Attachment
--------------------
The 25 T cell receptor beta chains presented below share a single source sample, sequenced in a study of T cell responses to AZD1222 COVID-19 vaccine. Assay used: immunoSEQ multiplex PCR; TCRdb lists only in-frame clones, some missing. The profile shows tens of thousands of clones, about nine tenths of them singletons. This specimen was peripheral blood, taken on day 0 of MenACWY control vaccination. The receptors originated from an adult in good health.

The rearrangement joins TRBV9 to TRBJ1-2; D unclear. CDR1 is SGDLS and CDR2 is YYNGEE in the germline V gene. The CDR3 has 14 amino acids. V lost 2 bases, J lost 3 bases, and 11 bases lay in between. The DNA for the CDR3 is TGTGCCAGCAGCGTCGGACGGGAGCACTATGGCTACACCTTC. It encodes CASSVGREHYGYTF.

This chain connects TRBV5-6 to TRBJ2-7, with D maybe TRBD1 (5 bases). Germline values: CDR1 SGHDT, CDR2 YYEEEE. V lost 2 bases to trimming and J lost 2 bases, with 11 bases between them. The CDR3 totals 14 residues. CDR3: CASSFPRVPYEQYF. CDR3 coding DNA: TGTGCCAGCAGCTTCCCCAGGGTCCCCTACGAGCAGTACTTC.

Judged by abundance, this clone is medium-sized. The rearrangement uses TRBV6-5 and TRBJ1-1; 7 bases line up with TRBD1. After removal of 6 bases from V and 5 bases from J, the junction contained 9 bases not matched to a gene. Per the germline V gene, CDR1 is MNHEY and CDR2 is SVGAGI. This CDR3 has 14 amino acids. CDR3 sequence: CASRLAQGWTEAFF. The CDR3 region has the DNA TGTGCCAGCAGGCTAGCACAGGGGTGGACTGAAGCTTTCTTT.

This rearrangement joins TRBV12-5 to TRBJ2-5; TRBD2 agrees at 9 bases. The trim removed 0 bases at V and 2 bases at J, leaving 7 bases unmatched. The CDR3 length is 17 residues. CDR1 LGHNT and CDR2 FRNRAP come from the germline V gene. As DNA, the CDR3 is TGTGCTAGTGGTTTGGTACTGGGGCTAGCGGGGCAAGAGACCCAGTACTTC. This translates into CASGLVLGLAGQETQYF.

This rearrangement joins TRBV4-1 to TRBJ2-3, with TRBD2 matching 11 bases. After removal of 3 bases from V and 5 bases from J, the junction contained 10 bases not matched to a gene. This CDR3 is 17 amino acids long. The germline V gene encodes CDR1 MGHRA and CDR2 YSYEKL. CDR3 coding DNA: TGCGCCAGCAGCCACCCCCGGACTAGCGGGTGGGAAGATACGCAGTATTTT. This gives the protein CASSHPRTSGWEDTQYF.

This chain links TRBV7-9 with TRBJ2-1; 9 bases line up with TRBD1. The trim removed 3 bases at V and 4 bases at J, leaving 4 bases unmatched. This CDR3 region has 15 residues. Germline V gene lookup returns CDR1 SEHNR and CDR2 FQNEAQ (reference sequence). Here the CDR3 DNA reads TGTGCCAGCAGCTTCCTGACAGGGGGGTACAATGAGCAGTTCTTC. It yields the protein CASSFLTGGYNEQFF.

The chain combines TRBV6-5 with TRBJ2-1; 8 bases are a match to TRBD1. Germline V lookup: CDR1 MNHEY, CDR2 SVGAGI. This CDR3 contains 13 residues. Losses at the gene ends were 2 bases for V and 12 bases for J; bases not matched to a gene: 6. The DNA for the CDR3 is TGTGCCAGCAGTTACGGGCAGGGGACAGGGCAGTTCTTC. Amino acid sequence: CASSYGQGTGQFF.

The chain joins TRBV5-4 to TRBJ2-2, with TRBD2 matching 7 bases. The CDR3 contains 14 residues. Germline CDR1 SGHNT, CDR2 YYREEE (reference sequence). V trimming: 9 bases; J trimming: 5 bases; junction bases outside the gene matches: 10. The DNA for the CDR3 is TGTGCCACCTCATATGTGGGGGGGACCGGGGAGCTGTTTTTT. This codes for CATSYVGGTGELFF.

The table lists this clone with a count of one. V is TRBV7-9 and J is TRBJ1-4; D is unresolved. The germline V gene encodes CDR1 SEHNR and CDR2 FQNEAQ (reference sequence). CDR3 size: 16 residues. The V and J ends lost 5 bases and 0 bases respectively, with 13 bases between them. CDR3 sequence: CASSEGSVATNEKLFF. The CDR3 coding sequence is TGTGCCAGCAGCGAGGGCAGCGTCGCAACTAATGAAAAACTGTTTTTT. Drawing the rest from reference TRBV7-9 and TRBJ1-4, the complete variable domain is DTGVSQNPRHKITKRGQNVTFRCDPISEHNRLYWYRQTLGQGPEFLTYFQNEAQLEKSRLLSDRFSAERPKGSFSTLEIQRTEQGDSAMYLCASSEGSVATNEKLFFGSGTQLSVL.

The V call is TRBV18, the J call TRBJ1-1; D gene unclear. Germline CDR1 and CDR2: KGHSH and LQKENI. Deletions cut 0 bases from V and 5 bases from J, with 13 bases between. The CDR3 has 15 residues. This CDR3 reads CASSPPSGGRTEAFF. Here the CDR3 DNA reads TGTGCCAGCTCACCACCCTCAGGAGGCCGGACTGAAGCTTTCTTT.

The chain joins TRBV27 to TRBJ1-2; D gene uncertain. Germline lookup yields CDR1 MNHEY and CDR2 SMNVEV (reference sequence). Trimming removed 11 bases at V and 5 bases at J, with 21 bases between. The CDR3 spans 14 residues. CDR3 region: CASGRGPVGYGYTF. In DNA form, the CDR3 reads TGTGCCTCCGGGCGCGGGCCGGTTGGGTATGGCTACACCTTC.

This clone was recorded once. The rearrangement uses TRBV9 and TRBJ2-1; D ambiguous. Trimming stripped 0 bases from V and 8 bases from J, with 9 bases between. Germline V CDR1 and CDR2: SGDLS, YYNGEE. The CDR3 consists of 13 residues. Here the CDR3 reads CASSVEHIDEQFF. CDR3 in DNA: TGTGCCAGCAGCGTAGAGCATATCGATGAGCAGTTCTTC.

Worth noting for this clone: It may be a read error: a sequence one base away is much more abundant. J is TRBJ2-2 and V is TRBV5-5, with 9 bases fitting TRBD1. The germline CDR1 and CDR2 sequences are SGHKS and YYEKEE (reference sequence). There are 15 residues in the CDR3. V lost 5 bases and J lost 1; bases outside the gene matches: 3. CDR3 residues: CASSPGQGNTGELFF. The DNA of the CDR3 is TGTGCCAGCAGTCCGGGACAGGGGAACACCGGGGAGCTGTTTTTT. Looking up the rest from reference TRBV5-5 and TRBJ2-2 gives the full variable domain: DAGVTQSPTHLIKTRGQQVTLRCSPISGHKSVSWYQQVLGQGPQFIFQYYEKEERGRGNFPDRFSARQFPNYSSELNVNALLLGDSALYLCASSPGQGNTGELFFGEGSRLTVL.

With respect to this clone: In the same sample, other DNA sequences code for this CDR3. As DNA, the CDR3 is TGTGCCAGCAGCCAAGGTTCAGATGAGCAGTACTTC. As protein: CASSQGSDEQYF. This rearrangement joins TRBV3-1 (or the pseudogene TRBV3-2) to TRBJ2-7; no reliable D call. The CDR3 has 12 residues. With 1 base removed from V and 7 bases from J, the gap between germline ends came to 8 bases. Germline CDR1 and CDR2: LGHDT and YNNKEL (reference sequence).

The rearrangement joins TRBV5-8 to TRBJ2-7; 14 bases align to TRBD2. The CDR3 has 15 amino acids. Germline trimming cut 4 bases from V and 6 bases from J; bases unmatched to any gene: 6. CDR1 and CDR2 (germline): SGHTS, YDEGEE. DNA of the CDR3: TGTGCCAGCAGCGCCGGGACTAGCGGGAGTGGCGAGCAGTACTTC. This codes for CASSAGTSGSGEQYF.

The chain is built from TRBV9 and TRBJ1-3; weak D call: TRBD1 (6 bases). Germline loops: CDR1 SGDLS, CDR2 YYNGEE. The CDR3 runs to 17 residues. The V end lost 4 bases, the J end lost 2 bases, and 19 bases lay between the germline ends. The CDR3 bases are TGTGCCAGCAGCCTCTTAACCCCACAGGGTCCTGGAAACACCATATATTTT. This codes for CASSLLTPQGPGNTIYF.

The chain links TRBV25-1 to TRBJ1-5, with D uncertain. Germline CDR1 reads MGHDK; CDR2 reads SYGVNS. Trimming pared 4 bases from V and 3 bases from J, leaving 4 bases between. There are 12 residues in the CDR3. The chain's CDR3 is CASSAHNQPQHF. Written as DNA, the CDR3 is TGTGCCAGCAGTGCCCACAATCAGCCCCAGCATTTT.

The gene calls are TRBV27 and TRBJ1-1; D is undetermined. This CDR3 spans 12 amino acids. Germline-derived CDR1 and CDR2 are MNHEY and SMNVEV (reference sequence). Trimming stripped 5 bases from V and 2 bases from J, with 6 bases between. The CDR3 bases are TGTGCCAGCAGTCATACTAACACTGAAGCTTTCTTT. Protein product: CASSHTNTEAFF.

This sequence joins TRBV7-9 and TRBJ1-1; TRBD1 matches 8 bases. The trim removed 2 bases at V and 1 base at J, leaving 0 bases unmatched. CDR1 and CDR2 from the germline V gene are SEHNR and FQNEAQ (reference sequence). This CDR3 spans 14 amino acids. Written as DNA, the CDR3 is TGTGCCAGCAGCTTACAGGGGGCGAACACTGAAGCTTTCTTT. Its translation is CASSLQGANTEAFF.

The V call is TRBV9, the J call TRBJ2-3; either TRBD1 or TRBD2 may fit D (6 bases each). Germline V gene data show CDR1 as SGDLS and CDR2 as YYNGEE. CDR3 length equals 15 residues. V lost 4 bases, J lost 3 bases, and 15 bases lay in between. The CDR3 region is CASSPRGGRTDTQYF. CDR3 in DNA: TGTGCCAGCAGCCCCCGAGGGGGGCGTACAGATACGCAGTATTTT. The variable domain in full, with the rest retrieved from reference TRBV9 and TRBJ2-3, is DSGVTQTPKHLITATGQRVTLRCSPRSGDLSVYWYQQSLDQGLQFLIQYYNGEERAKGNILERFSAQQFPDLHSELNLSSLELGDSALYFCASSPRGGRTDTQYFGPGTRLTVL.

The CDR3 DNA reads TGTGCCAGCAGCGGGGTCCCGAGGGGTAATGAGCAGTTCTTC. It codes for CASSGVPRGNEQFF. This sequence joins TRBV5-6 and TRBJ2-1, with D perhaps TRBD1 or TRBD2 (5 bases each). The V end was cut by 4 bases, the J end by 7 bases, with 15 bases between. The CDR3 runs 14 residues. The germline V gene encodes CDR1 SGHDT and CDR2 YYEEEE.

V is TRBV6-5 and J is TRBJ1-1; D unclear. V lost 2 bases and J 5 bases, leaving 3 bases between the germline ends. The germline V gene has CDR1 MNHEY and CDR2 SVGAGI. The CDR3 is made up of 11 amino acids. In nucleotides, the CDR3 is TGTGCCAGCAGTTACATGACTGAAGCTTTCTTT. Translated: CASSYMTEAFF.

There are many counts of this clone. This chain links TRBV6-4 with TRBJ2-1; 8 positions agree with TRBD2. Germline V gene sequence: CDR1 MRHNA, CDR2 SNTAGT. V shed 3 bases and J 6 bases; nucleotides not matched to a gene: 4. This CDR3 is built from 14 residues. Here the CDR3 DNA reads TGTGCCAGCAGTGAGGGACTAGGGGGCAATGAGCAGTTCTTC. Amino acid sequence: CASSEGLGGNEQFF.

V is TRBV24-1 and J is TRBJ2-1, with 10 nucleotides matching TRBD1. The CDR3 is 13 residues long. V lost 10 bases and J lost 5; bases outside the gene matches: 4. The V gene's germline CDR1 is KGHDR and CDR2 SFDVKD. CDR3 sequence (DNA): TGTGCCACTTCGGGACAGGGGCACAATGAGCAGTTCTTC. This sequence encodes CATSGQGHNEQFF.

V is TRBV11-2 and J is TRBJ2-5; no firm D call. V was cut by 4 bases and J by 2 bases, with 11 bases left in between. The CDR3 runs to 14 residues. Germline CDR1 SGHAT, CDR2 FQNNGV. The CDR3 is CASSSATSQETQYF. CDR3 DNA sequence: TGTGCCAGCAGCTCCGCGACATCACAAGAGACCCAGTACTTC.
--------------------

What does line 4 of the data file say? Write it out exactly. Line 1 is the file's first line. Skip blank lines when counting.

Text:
Judged by abundance, this clone is medium-sized. The rearrangement uses TRBV6-5 and TRBJ1-1; 7 bases line up with TRBD1. After removal of 6 bases from V and 5 bases from J, the junction contained 9 bases not matched to a gene. Per the germline V gene, CDR1 is MNHEY and CDR2 is SVGAGI. This CDR3 has 14 amino acids. CDR3 sequence: CASRLAQGWTEAFF. The CDR3 region has the DNA TGTGCCAGCAGGCTAGCACAGGGGTGGACTGAAGCTTTCTTT.